Scanners: OCR Technology Makes Typing a Thing of the Past
Greenfield, Elizabeth, T H E Journal (Technological Horizons In Education)
A district supervisor decides to update policy manuals created five years ago, before computers were integrated into his office. He, or rather his secretary, faces hours of typing in order to make either a few or numerous corrections to the old text. Hours of productivity are lost.
An English professor wants to incorporate several short stories into her curriculum materials, which are all organized on her personal computer. Her only option appears to be to use the department's photocopier, whose output is often poor in quality, and generate handouts to go alongside her materials. But adding her own notes and coordinating the texts with the course's theme are difficult and the end product lacks cohesion.
For these or any other educators and administrators who wish for a way to magically transform a document into a computer file, there is an answer--optical character recognition (OCR). Achieved via software and a scanner, OCR is the missing link between hard copy and a word processor, allowing users to import documents; edit, change and delete copy; and print out final versions or integrate the material into an existing electronic file.
There are several pieces to the OCR puzzle. Needed are a computer, a scanner (flatbed, sheet-fed or hand-hold), OCR software and a word processor. All of these pieces must also be coordinated--although many scanners are compatible with either DOS or Macintosh computers, OCR software is much more specific. Versions for the Mac, for instance, generally require a Mac II computer with 2MB or 4MB of available RAM memory.
New on the market this year are numerous packages offering Windows 3.0 support and the first OCR program for the Apple II family--InWords by WestCode Software.
Also, the OCR software needs to be compatible with both the scanner and the word processor being used. (The latter is rarely a problem, however, since the majority of OCR packages save files in ASCII, a universally accepted file format.) When all of these pieces fit together, the end result is a coordinated OCR system.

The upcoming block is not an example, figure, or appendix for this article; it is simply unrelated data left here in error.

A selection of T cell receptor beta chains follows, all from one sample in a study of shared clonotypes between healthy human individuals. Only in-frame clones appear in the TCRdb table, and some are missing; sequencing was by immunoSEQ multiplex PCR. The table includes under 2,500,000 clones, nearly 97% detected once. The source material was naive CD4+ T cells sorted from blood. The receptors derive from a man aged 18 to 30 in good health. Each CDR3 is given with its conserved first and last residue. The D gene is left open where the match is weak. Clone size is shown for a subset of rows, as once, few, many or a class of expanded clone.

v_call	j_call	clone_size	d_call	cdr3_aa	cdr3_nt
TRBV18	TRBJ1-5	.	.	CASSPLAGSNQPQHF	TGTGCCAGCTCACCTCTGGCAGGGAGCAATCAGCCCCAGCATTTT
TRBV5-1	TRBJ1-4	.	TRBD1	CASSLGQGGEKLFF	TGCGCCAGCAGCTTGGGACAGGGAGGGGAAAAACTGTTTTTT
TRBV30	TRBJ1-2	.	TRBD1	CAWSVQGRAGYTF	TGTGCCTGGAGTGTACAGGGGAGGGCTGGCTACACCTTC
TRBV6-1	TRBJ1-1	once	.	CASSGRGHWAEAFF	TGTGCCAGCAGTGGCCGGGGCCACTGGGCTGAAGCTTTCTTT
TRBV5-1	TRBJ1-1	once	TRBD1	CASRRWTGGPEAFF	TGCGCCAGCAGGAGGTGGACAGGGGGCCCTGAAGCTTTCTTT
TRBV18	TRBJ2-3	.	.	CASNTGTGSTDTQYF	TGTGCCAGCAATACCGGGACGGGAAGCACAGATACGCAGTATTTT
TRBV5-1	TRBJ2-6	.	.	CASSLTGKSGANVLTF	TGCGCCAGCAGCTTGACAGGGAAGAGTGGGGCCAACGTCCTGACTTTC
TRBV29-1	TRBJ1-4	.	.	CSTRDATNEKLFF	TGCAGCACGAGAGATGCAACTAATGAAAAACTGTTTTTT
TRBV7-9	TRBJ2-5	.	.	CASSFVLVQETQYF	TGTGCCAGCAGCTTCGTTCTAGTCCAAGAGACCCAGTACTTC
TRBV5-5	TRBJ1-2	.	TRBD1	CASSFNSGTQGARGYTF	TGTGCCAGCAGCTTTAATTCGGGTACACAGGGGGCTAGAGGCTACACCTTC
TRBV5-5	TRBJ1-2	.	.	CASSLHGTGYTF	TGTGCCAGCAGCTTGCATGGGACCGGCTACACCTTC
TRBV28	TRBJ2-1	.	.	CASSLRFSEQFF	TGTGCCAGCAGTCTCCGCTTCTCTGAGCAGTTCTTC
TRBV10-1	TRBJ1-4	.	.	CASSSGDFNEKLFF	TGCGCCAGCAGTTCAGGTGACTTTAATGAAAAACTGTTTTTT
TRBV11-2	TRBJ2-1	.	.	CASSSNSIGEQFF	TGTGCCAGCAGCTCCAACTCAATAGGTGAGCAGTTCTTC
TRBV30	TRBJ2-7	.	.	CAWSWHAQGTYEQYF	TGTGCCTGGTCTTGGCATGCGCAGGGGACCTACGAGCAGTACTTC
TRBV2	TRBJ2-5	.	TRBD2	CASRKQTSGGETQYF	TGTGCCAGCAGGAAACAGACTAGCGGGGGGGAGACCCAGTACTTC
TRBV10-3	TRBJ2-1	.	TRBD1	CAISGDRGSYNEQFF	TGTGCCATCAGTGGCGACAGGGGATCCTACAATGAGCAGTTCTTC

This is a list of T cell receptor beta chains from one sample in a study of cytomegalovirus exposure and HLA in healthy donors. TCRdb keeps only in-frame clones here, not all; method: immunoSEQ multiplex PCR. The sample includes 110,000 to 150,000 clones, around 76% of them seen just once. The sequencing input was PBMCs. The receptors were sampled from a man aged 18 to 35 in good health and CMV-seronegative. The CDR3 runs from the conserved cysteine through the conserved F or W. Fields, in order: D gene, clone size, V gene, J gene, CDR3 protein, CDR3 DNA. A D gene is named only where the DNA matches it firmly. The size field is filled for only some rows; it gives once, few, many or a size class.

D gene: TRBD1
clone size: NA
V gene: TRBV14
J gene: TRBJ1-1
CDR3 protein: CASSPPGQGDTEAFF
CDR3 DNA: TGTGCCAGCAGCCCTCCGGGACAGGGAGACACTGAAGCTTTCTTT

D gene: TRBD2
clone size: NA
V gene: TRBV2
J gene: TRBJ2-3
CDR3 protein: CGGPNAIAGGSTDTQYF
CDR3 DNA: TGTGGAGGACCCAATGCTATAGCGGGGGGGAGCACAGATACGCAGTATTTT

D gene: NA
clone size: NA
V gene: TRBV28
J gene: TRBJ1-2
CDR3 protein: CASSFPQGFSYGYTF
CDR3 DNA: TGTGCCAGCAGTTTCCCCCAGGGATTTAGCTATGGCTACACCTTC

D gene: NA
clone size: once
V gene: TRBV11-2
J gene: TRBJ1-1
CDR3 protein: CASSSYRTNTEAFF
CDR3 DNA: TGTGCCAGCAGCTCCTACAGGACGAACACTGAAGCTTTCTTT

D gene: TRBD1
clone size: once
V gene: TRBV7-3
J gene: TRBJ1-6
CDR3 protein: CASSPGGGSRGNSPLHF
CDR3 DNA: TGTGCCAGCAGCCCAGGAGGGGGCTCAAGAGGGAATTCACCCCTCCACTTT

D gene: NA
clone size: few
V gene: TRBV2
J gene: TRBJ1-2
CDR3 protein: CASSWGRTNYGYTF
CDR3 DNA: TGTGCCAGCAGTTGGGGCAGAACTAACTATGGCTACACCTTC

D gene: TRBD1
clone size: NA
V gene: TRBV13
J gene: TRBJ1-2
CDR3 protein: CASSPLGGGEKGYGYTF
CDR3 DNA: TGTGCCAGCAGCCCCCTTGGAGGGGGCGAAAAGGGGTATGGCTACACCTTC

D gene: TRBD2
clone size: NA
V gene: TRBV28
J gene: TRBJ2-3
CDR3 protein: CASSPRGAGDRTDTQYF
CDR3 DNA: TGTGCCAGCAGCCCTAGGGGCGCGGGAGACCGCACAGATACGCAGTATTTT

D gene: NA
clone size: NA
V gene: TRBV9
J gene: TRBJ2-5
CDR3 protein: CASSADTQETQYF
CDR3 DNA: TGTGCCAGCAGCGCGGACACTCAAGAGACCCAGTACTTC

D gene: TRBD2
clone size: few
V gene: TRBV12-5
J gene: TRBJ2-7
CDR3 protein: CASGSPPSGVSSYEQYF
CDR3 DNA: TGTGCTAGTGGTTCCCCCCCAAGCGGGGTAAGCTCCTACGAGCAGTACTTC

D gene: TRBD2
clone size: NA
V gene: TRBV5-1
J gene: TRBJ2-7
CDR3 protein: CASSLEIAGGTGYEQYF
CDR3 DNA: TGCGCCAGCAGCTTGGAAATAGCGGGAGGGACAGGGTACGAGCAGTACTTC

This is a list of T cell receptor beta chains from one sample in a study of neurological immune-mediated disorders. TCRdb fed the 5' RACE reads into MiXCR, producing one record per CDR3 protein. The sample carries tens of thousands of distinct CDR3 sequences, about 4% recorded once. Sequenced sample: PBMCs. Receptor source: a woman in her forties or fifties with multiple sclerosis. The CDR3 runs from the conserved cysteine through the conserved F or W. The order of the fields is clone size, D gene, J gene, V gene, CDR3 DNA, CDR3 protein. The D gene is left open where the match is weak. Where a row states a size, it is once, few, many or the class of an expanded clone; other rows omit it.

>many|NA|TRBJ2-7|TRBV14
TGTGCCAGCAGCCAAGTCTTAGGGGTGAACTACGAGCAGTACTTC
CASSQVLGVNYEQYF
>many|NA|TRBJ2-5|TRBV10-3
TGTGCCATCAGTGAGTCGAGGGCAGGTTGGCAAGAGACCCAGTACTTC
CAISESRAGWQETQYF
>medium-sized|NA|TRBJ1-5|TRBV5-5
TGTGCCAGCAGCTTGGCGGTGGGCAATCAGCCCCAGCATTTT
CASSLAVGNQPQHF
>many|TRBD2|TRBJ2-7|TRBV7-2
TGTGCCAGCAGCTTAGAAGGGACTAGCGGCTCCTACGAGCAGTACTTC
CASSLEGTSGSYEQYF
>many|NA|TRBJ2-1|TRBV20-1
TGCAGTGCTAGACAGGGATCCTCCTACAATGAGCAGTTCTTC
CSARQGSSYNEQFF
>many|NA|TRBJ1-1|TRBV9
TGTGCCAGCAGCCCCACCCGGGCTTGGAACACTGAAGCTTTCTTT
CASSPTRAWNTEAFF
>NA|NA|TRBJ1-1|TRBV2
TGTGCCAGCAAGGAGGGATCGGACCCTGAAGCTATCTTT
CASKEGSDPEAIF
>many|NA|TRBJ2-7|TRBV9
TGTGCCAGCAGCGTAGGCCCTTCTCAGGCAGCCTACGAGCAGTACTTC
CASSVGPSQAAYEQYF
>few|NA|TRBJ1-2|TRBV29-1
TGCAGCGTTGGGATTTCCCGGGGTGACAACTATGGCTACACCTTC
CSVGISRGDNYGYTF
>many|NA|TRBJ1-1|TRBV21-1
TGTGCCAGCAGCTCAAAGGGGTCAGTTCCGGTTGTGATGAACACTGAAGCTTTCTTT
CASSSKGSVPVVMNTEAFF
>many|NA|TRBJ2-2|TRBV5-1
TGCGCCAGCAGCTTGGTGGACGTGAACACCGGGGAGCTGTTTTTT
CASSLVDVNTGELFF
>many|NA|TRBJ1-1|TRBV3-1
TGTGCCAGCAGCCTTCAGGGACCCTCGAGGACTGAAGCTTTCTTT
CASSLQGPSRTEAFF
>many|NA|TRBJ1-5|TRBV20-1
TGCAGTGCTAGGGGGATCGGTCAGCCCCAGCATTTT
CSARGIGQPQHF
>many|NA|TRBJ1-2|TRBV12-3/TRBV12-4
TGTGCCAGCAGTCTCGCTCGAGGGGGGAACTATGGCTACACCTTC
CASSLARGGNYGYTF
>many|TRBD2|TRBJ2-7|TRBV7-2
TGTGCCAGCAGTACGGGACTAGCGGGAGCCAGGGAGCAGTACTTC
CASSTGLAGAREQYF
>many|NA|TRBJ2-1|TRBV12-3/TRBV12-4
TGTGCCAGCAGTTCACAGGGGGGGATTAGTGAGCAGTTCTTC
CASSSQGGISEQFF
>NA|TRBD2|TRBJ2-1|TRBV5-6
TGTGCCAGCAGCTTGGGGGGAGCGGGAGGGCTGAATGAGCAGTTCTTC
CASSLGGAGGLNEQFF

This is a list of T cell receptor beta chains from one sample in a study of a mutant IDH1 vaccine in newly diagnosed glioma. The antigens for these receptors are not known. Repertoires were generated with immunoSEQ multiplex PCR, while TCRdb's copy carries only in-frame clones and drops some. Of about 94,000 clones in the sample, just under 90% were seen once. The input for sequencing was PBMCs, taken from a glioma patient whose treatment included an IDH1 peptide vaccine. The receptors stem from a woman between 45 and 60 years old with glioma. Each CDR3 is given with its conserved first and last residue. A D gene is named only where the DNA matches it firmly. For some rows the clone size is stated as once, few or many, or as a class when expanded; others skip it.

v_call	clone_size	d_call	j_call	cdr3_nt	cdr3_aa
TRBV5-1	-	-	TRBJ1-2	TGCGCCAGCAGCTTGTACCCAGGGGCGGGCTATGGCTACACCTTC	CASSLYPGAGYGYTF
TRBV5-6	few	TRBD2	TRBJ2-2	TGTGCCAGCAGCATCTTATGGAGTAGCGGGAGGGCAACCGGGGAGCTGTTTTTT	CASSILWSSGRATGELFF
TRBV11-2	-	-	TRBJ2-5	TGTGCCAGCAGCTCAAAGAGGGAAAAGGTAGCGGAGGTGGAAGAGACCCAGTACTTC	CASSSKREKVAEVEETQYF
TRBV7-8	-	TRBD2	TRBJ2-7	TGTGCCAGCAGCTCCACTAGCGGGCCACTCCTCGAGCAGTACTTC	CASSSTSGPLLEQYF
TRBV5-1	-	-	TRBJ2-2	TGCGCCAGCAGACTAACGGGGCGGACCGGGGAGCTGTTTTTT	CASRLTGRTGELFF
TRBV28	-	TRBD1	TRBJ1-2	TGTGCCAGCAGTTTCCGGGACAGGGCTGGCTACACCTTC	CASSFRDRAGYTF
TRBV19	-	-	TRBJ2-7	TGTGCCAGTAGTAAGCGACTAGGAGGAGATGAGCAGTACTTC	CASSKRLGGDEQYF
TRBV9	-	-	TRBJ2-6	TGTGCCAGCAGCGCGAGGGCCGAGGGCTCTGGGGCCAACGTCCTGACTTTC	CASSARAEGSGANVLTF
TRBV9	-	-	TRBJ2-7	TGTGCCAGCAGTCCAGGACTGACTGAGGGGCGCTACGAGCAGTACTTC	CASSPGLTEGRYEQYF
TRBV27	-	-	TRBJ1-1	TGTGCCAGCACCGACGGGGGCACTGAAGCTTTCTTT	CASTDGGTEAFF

* The Hows and Whys
The process is as follows: First the document is fed through a scanner, which optically reads the page at a given resolution (usually 300 dpi). A large grid is formed, and each cell in it contains a pixel which is either on or off, represented by either a black dot or white space. The black dots then become individual characters.
A bitmap or scanned pixel image of the entire page is stored in the computer's memory to be accessed by the OCR software. The software identifies areas of black as characters, each of which is then compared to type tables that are loaded into the computer's memory. When a match is found, the corresponding ASCII character is entered into a text file.
Some packages are billed as "trainable" OCR programs. This refers to their ability to be programmed to recognize font types not found in the program's table. Trainable programs instruct the user to type in the correct letter that matches the unknown character. Once established, this new font style can be saved in the table and called upon when needed.
OCR packages are not infallible; errors appear when characters are unrecognizable or no exact match is found. A substitution error occurs when the best match chosen by the software is not correct. Common substitution errors are an "m" for "rn, "n" for "ri" and "x" for "oc." Often no match can be divined by the program, so to indicate its confusion, it replaces the unknown character with a dingbat item such as a tilde ( ) or an asterisk (*). There recognition errors often result from scanning poor originals such as those produced by faint dotmatrix printers whose characters are not solid.
Who's Doing What
The most profound aspects of OCR are the speed with which the technology is changing and the rate at which it is also becoming more affordable. …